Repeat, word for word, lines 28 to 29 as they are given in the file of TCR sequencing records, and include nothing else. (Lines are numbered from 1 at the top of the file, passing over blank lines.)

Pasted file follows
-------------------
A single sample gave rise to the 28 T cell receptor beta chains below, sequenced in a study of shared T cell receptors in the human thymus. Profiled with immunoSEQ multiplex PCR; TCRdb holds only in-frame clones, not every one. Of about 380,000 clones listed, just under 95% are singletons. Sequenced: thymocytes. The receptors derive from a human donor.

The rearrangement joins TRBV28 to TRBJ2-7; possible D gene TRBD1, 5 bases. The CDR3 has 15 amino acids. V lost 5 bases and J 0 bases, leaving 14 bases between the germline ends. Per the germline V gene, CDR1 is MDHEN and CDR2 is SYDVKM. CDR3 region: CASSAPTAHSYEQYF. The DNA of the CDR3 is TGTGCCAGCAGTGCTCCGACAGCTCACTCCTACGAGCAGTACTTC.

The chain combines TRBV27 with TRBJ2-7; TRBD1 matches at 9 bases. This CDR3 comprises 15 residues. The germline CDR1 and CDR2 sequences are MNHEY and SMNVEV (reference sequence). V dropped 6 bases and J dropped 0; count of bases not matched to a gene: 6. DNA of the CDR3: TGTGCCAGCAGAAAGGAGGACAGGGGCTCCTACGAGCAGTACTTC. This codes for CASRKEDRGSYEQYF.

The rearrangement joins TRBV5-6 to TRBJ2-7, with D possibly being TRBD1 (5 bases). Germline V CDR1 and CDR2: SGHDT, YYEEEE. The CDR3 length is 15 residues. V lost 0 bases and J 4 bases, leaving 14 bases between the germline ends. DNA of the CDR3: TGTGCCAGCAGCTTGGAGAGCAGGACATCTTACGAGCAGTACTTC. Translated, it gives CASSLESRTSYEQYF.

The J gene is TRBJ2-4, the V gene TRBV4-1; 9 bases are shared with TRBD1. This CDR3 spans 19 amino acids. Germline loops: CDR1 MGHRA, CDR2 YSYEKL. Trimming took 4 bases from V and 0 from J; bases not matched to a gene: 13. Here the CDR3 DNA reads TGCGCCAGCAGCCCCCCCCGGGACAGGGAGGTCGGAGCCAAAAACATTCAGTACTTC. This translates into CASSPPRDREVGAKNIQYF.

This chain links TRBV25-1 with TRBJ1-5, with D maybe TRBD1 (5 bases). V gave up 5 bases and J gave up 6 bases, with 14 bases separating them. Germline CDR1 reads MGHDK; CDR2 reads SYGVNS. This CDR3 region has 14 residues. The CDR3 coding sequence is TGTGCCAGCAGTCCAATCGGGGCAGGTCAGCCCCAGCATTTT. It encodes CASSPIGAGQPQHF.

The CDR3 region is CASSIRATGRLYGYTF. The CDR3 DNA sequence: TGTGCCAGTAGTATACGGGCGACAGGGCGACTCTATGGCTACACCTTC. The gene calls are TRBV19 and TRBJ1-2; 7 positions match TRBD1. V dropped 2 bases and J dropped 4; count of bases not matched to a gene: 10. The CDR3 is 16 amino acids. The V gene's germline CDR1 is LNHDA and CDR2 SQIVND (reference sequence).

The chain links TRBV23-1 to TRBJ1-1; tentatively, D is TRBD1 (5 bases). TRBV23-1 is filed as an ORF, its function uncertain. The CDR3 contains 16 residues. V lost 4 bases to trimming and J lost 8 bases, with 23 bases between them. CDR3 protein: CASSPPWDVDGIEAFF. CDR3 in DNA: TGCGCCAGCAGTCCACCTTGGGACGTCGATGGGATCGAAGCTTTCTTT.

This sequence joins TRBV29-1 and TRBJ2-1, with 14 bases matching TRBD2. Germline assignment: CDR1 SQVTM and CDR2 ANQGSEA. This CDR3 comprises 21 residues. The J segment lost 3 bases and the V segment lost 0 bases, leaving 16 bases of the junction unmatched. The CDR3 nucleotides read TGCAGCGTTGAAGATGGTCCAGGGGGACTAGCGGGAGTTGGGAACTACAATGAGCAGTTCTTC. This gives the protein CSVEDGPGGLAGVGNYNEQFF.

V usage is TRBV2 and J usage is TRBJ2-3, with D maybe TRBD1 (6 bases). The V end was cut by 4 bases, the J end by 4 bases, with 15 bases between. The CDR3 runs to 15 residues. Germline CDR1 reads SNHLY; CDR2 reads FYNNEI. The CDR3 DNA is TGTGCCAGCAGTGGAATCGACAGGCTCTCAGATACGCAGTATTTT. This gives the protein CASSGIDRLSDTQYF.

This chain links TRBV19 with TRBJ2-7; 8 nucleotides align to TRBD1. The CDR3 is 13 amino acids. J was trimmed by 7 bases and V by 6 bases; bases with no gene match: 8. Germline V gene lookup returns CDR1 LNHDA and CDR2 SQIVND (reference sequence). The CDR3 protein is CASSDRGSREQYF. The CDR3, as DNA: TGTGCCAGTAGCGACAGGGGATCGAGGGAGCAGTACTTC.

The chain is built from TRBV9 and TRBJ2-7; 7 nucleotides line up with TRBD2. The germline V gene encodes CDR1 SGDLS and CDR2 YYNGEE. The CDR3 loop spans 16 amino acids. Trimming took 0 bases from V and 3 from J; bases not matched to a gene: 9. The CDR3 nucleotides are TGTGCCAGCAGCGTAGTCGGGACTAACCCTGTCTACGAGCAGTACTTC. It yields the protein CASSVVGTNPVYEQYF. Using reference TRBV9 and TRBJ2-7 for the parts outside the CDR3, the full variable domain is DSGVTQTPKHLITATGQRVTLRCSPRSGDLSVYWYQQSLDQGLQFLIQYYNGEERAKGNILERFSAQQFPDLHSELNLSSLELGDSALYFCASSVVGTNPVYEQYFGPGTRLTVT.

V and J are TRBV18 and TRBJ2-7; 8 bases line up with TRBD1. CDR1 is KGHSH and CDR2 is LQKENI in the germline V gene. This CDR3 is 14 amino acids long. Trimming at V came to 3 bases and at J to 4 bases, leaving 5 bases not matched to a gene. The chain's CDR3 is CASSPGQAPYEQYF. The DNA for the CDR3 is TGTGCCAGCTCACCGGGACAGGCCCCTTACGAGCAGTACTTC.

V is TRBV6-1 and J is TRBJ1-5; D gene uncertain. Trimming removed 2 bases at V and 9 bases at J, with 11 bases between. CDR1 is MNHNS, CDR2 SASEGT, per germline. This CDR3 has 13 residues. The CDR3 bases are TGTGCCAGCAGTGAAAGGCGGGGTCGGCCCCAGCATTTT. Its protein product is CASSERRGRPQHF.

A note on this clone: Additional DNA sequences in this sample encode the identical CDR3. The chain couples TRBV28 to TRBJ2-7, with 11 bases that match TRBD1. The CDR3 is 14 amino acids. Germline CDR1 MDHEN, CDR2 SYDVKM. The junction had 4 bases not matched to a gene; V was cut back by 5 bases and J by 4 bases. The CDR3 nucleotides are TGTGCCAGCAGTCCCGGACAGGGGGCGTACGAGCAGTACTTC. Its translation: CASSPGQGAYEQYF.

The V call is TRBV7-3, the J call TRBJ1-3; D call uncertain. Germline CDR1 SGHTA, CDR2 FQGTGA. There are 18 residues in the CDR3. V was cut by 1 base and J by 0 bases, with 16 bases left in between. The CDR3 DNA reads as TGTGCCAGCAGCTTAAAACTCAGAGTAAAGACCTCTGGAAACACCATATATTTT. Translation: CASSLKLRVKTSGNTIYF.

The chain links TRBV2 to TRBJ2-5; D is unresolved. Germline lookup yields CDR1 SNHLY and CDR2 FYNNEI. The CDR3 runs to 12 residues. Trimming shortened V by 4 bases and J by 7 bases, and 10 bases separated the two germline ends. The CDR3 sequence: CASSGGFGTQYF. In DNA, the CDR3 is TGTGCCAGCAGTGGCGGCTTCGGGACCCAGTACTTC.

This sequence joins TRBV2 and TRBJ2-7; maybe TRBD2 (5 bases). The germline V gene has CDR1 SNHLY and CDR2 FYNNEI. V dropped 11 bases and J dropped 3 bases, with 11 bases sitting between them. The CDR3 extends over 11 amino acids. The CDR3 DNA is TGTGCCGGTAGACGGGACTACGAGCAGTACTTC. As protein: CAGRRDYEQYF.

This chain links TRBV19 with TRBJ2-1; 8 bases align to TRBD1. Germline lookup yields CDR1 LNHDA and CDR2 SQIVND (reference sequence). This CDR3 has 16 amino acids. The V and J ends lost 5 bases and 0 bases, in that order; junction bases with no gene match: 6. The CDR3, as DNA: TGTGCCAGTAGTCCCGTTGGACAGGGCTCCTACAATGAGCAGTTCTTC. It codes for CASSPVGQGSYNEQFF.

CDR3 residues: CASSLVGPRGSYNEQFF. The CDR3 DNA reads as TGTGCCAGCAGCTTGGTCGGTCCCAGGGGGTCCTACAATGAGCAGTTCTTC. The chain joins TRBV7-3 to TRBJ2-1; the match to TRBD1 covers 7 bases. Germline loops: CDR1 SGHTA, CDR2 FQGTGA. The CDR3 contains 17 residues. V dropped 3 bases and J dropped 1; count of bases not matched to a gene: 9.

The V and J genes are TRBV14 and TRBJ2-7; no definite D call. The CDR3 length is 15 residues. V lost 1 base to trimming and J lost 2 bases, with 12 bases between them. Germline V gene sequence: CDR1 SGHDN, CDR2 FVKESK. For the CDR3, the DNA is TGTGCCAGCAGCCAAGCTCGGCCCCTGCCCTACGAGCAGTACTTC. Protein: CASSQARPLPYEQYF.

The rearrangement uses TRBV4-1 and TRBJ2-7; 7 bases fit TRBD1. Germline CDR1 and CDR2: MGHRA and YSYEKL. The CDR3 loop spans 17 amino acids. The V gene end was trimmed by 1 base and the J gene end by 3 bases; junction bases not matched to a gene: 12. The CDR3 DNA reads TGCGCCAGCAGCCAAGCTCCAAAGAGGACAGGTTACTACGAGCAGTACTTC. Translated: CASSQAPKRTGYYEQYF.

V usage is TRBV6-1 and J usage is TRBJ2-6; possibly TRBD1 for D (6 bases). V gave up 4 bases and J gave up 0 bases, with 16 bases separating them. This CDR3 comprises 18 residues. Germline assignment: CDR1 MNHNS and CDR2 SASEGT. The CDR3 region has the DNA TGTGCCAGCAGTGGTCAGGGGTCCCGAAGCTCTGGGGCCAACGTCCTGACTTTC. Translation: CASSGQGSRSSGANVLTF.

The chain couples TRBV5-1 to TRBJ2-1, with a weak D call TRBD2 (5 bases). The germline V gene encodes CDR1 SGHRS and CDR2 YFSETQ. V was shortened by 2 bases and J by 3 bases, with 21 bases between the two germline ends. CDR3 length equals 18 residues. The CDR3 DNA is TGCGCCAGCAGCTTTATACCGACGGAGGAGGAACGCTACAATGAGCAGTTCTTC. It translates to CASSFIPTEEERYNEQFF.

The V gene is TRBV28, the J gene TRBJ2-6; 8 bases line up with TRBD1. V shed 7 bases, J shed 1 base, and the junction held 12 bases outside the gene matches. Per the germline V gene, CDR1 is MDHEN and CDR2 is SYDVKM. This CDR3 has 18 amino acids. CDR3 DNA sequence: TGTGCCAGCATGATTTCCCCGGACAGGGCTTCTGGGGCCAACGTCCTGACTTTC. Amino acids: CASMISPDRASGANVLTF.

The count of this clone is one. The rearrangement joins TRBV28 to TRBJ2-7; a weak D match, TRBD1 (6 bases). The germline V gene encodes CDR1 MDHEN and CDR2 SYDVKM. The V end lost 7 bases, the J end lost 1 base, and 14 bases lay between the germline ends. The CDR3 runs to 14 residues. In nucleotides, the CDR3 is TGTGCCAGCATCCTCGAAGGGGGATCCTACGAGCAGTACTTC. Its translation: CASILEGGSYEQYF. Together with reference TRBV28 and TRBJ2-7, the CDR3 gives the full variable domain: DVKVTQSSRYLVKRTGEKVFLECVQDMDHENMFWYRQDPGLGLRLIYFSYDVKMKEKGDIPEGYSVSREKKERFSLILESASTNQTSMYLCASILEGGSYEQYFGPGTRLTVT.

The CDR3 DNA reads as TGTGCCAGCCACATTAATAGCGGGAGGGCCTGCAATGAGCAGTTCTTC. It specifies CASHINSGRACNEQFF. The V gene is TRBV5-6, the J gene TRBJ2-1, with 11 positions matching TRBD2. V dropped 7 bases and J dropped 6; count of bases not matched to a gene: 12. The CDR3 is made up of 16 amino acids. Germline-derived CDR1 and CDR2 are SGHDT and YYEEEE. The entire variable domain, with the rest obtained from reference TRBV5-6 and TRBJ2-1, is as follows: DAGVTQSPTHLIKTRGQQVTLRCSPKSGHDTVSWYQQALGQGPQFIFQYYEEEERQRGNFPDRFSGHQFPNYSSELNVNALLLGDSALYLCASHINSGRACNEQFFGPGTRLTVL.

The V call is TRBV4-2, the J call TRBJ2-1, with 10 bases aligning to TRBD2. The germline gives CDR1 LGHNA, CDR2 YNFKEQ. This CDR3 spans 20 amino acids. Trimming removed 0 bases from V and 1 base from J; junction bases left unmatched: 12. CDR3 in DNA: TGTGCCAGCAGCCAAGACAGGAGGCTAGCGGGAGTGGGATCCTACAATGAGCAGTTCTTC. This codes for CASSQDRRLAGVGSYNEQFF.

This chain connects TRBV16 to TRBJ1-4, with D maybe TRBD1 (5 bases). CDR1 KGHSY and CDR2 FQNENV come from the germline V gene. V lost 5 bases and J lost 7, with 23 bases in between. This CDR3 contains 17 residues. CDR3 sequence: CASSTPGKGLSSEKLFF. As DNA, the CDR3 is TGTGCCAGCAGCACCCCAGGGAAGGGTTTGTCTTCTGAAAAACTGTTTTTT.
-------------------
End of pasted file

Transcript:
The V call is TRBV4-2, the J call TRBJ2-1, with 10 bases aligning to TRBD2. The germline gives CDR1 LGHNA, CDR2 YNFKEQ. This CDR3 spans 20 amino acids. Trimming removed 0 bases from V and 1 base from J; junction bases left unmatched: 12. CDR3 in DNA: TGTGCCAGCAGCCAAGACAGGAGGCTAGCGGGAGTGGGATCCTACAATGAGCAGTTCTTC. This codes for CASSQDRRLAGVGSYNEQFF.

This chain connects TRBV16 to TRBJ1-4, with D maybe TRBD1 (5 bases). CDR1 KGHSY and CDR2 FQNENV come from the germline V gene. V lost 5 bases and J lost 7, with 23 bases in between. This CDR3 contains 17 residues. CDR3 sequence: CASSTPGKGLSSEKLFF. As DNA, the CDR3 is TGTGCCAGCAGCACCCCAGGGAAGGGTTTGTCTTCTGAAAAACTGTTTTTT.